The Navy’s USS Ronald Reagan Carrier Strike Group is steaming its way into the South China Sea area as part of a longstanding, visible U.S. Navy effort to demonstrate that the United States and its allies will continue to operate and sail freely wherever international law allows.
This key message has for many years formed the basis for why the Pentagon and U.S. Navy conduct Freedom of Navigation Operations, also known as FONOPs, designed in large measure to remind China that the United States and its allies do not support China’s territorial claims in the South China Sea. Through the use of phony island-building, called “land reclamation” years ago, the Chinese have sought to fortify or reinforce territorial claims in the Spratly Island Chain in the South China Sea, areas long claimed by a range of different Southeast Asian countries to include Taiwan, Vietnam, Malaysia, and others.
China’s assertive claims continue, and the country has continued to militarize the region, building runways and basing air and land war assets near disputed territories. Thus, FONOPs continue. The U.N. Law of the Sea Convention, which the United States has not signed but still abides by, stipulates that twelve miles off the coast of a given sovereign territory amounts to an extension of that country’s land. Therefore, FONOPs have over the years sailed destroyers and other surface assets within a twelve-mile boundary of areas claimed by China, as part of a specific effort to demonstrate that the United States and its allies in the region do not consider China’s claims to be legitimate or lawful.
“The South China Sea is pivotal to the free flow of commerce that fuels the economies of those nations committed to international law and rules based order,” said Rear Adm. Will Pennington, commander, Ronald Reagan Carrier Strike Group, said in a Navy report. “It is both a privilege and a pleasure to work alongside our allies, partners, and joint service teammates to provide full spectrum support to key maritime commons and ensure all nations continue to benefit from a free and open Indo-Pacific region.”
The USS Reagan brings a Carrier Air Wing as well as a Destroyer Squadron and guided-missile cruiser to the region as part of a demonstration of power, presence, and freedom.
“Upholding freedom of the seas in the South China Sea is vitally important where nearly a third of global maritime trade, roughly 3.5 trillion dollars, a third of global crude oil, and half of global liquefied natural gas passes through the sea each year,” the Navy report says.
Ongoing FONOPs of course signify that South China Sea tensions are not disappearing, but also reinforce the importance of a U.S. Naval presence in the Pacific. Of course, this is in part due to a need to sustain security for international waterways, commerce, and other maritime activities, there is also a clear strategic and tactical reason the United States has in recent years stepped up its ongoing presence in the Pacific. Simply put, the Navy needs to be ready for war, in the event that China attempts a rapid, surprise attack upon Taiwan, Japan or other vital areas in the region.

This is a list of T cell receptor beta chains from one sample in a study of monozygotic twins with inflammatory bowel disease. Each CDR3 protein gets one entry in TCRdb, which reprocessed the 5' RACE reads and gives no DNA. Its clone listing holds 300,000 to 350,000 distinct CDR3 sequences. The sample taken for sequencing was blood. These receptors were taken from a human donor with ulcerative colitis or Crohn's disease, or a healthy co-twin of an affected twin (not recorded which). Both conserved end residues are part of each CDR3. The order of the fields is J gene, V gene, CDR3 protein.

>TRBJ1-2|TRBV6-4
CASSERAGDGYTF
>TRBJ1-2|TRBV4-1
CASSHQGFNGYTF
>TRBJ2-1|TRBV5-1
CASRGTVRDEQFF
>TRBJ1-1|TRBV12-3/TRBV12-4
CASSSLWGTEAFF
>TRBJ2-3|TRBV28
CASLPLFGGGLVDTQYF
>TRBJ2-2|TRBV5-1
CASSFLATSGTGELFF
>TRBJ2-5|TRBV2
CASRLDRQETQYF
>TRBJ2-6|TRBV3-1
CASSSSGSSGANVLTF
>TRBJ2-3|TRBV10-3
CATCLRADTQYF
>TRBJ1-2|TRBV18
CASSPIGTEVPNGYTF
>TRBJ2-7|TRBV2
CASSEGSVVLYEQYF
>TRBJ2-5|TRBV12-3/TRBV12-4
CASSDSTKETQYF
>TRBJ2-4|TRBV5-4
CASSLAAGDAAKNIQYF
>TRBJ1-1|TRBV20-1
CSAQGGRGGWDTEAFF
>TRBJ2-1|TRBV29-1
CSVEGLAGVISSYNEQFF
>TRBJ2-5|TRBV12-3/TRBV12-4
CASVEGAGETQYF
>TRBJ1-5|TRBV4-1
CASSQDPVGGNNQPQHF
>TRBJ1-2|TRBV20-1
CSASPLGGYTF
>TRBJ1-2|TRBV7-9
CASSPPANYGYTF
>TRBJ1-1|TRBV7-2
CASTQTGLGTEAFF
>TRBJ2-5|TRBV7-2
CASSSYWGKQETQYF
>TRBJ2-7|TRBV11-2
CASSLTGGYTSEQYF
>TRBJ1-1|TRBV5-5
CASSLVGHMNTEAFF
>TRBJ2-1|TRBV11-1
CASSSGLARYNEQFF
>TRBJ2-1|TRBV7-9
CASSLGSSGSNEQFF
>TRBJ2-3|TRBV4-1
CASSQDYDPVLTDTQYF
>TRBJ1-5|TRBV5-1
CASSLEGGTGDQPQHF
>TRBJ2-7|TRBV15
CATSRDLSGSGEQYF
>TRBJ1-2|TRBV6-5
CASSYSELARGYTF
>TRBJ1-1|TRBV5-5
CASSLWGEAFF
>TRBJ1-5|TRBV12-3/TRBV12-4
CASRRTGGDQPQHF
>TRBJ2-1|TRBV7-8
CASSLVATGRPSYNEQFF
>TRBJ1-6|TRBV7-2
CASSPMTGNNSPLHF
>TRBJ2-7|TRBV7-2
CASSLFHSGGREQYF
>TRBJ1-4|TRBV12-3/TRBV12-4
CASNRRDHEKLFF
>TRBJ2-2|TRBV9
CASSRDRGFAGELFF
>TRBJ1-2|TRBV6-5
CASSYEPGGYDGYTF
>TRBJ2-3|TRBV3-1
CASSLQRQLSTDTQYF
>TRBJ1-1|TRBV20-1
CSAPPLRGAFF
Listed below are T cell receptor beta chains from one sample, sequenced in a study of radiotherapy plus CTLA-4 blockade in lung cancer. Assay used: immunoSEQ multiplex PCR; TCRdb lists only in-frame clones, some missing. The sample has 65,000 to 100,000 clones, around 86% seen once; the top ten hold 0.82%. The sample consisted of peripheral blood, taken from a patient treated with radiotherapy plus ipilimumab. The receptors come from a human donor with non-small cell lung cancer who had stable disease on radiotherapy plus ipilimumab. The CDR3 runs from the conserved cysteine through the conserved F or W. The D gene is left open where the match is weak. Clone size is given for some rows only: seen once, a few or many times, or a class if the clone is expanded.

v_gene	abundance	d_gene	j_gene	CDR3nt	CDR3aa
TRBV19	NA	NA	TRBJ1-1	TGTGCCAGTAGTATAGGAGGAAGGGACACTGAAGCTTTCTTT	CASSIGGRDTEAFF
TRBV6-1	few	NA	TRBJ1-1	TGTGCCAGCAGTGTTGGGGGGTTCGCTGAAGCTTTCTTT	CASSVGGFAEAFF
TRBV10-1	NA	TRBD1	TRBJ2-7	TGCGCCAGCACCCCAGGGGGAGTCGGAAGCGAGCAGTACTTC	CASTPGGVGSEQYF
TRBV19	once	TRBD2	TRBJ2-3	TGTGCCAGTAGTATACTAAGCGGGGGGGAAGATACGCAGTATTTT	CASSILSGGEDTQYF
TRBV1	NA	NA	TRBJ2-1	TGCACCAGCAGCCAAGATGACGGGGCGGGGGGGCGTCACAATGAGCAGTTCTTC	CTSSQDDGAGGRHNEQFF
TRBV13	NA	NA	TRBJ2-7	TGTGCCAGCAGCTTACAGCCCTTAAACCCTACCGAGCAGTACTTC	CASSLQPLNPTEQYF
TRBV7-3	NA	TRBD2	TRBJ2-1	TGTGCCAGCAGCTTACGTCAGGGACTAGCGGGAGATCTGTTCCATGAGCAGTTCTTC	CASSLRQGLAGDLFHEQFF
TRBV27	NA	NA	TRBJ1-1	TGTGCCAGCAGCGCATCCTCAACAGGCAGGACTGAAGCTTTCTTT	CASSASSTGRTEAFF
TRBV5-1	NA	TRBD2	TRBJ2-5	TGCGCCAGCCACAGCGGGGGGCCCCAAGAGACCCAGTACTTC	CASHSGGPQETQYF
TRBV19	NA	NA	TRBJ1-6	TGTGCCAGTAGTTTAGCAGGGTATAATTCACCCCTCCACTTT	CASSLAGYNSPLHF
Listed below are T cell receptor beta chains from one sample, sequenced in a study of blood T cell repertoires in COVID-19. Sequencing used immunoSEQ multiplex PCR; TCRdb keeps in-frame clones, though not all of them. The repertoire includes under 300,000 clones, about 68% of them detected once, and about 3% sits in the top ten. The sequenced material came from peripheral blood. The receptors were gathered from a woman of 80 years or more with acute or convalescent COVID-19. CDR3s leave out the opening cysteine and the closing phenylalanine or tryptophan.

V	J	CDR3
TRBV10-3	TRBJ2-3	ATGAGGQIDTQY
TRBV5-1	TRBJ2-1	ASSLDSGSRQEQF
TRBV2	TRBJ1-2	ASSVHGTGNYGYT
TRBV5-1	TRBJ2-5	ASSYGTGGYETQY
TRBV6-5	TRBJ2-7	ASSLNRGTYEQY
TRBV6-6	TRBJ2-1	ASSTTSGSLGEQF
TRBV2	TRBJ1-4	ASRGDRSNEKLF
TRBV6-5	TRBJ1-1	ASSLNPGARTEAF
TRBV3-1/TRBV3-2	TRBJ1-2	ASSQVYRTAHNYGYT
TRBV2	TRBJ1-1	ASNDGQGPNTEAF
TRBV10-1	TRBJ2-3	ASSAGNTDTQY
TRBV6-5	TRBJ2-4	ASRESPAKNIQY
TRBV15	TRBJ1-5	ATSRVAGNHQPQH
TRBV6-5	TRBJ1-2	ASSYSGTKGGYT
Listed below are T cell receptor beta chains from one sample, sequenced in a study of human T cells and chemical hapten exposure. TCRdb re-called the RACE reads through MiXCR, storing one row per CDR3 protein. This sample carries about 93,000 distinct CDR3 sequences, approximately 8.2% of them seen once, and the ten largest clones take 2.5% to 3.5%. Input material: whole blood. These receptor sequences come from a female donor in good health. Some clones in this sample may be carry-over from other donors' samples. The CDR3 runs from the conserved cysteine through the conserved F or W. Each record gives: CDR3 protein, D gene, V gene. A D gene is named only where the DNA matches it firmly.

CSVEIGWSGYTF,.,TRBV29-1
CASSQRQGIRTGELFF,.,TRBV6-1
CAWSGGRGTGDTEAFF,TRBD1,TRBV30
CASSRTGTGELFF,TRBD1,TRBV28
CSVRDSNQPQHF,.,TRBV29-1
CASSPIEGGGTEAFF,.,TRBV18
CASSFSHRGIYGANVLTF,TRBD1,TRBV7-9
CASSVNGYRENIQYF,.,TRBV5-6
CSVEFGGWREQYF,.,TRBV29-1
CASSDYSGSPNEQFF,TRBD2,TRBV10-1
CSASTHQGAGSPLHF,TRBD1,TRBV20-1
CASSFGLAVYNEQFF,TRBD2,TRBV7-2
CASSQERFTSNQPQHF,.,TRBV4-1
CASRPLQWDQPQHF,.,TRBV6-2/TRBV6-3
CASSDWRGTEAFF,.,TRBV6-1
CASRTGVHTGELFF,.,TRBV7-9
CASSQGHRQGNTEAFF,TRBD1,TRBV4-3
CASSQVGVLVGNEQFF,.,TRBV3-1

The U.S. Navy most likely wants to ensure that it is close enough to respond quickly should China suddenly launch a surprise attack, considering that China could seek to annex Taiwan more quickly than the United States could respond. Should a Carrier Strike Group be in the Pacific, supported by fixed-wing assets from Guam, Japan or Taiwan, a U.S. counterattack could be both swift and decisive. Range is key to this kind of a prospect, because even if long-range surveillance assets were able to detect an approaching Chinese invasion, a Chinese strategy could potentially be based on a hope that it can succeed before a credible defense could be put together. That possibility, however, appears unlikely, as the U.S. Navy does sustain a regular and consistent presence in Asia and could quickly dispatch fighter jets, long-range missiles and of course submarine torpedo attacks rather quickly.
Kris Osborn is the Defense Editor for the National Interest. Osborn previously served at the Pentagon as a Highly Qualified Expert with the Office of the Assistant Secretary of the Army—Acquisition, Logistics & Technology. Osborn has also worked as an anchor and on-air military specialist at national TV networks. He has appeared as a guest military expert on Fox News, MSNBC, The Military Channel, and The History Channel. He also has a Master's Degree in Comparative Literature from Columbia University.